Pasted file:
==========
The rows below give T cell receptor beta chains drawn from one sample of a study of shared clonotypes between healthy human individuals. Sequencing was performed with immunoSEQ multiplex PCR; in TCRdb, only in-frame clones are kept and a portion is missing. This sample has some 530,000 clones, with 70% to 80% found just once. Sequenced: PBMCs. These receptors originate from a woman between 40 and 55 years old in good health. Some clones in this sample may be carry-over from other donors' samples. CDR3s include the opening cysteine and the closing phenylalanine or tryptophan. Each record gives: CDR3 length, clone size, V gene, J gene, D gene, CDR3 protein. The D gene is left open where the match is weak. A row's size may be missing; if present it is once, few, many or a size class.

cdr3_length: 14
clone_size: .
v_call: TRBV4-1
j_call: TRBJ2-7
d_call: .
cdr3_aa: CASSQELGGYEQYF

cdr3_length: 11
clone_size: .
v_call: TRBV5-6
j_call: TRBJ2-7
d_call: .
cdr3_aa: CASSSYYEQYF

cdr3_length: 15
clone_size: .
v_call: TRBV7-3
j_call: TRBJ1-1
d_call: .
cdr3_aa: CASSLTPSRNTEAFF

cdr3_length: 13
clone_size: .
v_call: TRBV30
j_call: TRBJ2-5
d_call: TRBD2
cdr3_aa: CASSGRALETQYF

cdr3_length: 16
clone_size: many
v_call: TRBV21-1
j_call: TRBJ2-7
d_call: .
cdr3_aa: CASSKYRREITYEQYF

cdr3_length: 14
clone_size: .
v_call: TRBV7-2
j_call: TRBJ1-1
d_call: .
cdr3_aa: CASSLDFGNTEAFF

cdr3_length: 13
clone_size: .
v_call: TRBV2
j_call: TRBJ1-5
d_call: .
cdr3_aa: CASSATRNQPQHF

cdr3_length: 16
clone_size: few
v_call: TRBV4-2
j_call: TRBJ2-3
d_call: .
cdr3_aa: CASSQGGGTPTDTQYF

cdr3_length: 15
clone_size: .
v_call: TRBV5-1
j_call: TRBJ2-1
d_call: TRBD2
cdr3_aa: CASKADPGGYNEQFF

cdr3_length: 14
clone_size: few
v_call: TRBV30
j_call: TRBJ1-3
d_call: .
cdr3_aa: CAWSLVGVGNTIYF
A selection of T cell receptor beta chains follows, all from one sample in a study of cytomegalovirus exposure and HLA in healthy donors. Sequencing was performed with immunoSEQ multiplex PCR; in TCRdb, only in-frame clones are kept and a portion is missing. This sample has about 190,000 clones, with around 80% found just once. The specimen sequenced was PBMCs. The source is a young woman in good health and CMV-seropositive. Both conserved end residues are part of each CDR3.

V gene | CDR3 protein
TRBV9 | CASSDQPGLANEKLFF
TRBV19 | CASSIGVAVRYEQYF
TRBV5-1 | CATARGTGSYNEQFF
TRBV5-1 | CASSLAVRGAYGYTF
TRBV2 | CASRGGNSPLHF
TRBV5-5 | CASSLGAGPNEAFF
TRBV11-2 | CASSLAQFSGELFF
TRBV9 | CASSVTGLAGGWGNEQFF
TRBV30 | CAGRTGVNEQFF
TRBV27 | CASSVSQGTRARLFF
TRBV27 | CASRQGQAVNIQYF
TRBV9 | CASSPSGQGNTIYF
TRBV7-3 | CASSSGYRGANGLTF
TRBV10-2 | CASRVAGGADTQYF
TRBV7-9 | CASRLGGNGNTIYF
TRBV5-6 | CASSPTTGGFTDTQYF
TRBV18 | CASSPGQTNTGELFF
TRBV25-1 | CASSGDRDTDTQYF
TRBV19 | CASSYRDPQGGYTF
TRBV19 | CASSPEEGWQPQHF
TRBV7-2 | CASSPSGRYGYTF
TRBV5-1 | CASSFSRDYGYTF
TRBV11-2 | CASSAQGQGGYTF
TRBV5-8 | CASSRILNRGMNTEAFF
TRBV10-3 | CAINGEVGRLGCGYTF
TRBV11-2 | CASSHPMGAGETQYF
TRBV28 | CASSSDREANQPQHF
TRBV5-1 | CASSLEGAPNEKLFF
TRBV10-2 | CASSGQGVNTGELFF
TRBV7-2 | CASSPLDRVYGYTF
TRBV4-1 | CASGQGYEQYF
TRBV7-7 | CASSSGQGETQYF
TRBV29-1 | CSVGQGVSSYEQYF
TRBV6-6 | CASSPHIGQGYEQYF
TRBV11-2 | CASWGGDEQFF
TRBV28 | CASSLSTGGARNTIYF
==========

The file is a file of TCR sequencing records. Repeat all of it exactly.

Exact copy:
The rows below give T cell receptor beta chains drawn from one sample of a study of shared clonotypes between healthy human individuals. Sequencing was performed with immunoSEQ multiplex PCR; in TCRdb, only in-frame clones are kept and a portion is missing. This sample has some 530,000 clones, with 70% to 80% found just once. Sequenced: PBMCs. These receptors originate from a woman between 40 and 55 years old in good health. Some clones in this sample may be carry-over from other donors' samples. CDR3s include the opening cysteine and the closing phenylalanine or tryptophan. Each record gives: CDR3 length, clone size, V gene, J gene, D gene, CDR3 protein. The D gene is left open where the match is weak. A row's size may be missing; if present it is once, few, many or a size class.

cdr3_length: 14
clone_size: .
v_call: TRBV4-1
j_call: TRBJ2-7
d_call: .
cdr3_aa: CASSQELGGYEQYF

cdr3_length: 11
clone_size: .
v_call: TRBV5-6
j_call: TRBJ2-7
d_call: .
cdr3_aa: CASSSYYEQYF

cdr3_length: 15
clone_size: .
v_call: TRBV7-3
j_call: TRBJ1-1
d_call: .
cdr3_aa: CASSLTPSRNTEAFF

cdr3_length: 13
clone_size: .
v_call: TRBV30
j_call: TRBJ2-5
d_call: TRBD2
cdr3_aa: CASSGRALETQYF

cdr3_length: 16
clone_size: many
v_call: TRBV21-1
j_call: TRBJ2-7
d_call: .
cdr3_aa: CASSKYRREITYEQYF

cdr3_length: 14
clone_size: .
v_call: TRBV7-2
j_call: TRBJ1-1
d_call: .
cdr3_aa: CASSLDFGNTEAFF

cdr3_length: 13
clone_size: .
v_call: TRBV2
j_call: TRBJ1-5
d_call: .
cdr3_aa: CASSATRNQPQHF

cdr3_length: 16
clone_size: few
v_call: TRBV4-2
j_call: TRBJ2-3
d_call: .
cdr3_aa: CASSQGGGTPTDTQYF

cdr3_length: 15
clone_size: .
v_call: TRBV5-1
j_call: TRBJ2-1
d_call: TRBD2
cdr3_aa: CASKADPGGYNEQFF

cdr3_length: 14
clone_size: few
v_call: TRBV30
j_call: TRBJ1-3
d_call: .
cdr3_aa: CAWSLVGVGNTIYF
A selection of T cell receptor beta chains follows, all from one sample in a study of cytomegalovirus exposure and HLA in healthy donors. Sequencing was performed with immunoSEQ multiplex PCR; in TCRdb, only in-frame clones are kept and a portion is missing. This sample has about 190,000 clones, with around 80% found just once. The specimen sequenced was PBMCs. The source is a young woman in good health and CMV-seropositive. Both conserved end residues are part of each CDR3.

V gene | CDR3 protein
TRBV9 | CASSDQPGLANEKLFF
TRBV19 | CASSIGVAVRYEQYF
TRBV5-1 | CATARGTGSYNEQFF
TRBV5-1 | CASSLAVRGAYGYTF
TRBV2 | CASRGGNSPLHF
TRBV5-5 | CASSLGAGPNEAFF
TRBV11-2 | CASSLAQFSGELFF
TRBV9 | CASSVTGLAGGWGNEQFF
TRBV30 | CAGRTGVNEQFF
TRBV27 | CASSVSQGTRARLFF
TRBV27 | CASRQGQAVNIQYF
TRBV9 | CASSPSGQGNTIYF
TRBV7-3 | CASSSGYRGANGLTF
TRBV10-2 | CASRVAGGADTQYF
TRBV7-9 | CASRLGGNGNTIYF
TRBV5-6 | CASSPTTGGFTDTQYF
TRBV18 | CASSPGQTNTGELFF
TRBV25-1 | CASSGDRDTDTQYF
TRBV19 | CASSYRDPQGGYTF
TRBV19 | CASSPEEGWQPQHF
TRBV7-2 | CASSPSGRYGYTF
TRBV5-1 | CASSFSRDYGYTF
TRBV11-2 | CASSAQGQGGYTF
TRBV5-8 | CASSRILNRGMNTEAFF
TRBV10-3 | CAINGEVGRLGCGYTF
TRBV11-2 | CASSHPMGAGETQYF
TRBV28 | CASSSDREANQPQHF
TRBV5-1 | CASSLEGAPNEKLFF
TRBV10-2 | CASSGQGVNTGELFF
TRBV7-2 | CASSPLDRVYGYTF
TRBV4-1 | CASGQGYEQYF
TRBV7-7 | CASSSGQGETQYF
TRBV29-1 | CSVGQGVSSYEQYF
TRBV6-6 | CASSPHIGQGYEQYF
TRBV11-2 | CASWGGDEQFF
TRBV28 | CASSLSTGGARNTIYF